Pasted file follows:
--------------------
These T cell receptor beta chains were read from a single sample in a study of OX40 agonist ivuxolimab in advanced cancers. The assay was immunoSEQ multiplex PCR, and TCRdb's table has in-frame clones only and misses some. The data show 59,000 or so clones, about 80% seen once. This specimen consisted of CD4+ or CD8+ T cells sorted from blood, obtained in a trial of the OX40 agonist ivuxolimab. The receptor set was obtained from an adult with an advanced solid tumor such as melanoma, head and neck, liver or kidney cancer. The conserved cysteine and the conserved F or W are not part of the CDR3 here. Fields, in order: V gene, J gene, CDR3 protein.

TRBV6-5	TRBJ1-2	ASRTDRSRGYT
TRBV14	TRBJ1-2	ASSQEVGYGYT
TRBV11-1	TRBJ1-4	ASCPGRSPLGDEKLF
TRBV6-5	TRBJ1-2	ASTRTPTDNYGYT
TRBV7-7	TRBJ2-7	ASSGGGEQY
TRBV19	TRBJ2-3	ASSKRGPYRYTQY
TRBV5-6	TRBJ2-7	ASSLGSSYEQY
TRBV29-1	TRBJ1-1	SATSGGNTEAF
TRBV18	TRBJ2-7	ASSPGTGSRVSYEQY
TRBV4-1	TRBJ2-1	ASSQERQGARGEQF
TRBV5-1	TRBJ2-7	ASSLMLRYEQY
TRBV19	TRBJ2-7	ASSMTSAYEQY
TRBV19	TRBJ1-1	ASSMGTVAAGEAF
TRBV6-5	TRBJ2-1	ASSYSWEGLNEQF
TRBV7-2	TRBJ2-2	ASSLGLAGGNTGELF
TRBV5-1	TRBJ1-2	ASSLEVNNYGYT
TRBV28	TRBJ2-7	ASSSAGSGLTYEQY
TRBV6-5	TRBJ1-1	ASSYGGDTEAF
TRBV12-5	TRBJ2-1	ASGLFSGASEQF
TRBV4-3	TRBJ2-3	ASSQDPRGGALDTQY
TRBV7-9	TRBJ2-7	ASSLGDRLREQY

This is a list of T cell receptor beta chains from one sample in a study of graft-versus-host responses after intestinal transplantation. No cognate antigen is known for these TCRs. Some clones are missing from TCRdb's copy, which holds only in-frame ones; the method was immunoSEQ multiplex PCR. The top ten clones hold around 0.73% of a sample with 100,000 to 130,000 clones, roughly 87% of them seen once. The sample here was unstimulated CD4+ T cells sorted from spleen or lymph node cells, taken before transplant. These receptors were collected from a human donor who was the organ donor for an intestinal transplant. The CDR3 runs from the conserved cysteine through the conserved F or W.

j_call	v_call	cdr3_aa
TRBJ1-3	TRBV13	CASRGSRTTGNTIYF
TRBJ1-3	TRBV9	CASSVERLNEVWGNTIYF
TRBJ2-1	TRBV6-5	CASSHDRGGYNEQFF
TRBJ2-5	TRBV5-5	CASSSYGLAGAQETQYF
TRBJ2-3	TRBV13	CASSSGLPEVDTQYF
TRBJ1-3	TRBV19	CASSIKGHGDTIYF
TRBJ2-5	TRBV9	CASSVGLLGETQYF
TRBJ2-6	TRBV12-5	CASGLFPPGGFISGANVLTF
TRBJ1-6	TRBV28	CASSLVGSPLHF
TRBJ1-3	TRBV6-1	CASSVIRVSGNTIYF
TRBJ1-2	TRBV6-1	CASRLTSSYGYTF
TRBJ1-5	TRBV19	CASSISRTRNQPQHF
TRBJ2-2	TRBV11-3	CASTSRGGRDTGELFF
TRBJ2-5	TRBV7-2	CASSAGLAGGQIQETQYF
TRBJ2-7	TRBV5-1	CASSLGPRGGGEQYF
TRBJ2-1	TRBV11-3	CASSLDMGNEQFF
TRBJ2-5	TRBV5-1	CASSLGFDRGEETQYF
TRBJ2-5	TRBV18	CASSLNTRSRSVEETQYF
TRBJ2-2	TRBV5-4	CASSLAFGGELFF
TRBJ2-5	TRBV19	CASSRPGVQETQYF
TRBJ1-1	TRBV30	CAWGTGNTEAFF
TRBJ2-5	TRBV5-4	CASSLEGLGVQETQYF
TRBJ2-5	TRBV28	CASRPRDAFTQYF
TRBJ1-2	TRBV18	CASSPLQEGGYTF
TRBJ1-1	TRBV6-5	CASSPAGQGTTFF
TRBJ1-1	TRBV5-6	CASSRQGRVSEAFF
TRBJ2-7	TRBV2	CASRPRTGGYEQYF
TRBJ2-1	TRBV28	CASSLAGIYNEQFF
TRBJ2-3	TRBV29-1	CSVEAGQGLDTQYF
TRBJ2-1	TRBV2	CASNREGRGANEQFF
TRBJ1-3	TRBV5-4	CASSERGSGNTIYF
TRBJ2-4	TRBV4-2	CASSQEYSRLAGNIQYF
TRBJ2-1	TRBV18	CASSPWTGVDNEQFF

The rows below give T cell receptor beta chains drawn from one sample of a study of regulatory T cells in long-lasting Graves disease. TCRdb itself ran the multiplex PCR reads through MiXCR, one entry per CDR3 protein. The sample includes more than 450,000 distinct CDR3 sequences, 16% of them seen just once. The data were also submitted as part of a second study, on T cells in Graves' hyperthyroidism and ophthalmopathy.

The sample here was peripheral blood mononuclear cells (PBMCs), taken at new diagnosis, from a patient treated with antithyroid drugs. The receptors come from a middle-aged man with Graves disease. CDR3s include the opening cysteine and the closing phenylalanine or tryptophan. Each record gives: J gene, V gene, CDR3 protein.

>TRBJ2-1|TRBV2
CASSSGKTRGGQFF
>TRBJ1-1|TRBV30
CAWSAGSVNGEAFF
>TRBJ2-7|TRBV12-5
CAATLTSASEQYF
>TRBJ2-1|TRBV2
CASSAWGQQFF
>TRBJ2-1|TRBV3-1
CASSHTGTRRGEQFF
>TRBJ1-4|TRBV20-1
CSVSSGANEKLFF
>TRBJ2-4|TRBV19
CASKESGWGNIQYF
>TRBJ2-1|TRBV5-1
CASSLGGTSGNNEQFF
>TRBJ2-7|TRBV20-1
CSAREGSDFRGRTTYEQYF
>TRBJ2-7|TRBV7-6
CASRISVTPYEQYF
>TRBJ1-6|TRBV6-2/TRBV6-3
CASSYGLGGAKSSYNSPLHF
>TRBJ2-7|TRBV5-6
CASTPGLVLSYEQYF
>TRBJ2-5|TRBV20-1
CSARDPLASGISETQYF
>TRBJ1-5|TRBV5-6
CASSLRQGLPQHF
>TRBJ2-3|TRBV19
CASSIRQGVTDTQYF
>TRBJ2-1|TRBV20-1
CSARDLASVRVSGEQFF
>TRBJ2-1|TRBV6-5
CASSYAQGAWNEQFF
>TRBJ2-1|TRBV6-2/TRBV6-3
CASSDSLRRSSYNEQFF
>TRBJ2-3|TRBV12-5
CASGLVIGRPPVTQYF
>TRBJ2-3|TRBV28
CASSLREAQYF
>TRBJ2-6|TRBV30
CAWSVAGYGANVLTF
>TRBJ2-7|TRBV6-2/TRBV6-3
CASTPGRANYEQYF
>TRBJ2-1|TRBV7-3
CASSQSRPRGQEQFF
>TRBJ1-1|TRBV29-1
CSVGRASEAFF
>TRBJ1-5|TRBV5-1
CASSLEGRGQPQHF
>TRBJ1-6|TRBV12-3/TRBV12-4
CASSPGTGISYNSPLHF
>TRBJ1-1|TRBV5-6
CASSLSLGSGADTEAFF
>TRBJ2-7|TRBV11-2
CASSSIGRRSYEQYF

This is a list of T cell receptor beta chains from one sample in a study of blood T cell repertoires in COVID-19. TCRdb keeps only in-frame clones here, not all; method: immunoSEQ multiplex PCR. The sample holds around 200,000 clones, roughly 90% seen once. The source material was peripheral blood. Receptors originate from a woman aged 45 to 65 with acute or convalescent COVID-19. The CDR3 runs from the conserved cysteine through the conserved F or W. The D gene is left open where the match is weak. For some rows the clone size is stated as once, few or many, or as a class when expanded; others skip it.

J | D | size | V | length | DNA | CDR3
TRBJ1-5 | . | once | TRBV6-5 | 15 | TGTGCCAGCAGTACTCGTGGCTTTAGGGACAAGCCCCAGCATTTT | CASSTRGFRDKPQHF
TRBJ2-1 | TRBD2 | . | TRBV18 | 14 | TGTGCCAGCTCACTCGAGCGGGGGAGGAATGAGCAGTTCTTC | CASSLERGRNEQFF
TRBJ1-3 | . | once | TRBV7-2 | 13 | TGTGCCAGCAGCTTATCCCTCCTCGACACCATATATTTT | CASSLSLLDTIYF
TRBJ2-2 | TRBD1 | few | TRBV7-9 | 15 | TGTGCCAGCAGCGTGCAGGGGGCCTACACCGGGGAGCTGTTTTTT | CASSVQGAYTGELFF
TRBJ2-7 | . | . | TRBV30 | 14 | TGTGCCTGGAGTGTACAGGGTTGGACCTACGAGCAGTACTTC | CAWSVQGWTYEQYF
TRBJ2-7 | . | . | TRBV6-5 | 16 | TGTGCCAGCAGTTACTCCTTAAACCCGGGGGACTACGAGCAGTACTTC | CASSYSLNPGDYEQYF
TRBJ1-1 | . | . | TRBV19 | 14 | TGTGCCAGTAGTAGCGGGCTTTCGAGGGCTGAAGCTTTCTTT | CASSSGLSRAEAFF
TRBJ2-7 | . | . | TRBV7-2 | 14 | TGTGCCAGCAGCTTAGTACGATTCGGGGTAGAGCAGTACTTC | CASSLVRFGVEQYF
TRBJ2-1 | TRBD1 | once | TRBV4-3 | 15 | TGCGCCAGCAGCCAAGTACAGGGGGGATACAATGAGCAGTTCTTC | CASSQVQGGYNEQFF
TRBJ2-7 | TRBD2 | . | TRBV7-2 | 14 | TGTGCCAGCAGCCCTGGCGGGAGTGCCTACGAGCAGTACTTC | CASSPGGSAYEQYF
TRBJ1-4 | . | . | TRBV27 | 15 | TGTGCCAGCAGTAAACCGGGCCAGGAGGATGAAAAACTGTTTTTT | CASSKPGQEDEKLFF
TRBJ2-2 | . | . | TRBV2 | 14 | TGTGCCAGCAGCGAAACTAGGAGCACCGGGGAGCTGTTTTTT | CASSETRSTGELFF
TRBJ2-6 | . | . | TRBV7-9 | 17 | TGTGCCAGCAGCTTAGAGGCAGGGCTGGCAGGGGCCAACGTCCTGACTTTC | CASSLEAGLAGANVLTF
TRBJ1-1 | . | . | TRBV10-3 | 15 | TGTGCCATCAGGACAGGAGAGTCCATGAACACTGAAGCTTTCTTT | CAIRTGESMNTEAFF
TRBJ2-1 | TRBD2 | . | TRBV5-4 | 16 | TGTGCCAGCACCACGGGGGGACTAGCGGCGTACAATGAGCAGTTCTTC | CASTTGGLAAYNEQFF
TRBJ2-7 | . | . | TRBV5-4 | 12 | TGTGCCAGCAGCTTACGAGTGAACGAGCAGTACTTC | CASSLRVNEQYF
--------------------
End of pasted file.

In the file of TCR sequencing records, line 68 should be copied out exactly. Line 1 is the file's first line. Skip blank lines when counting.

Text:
>TRBJ2-1|TRBV3-1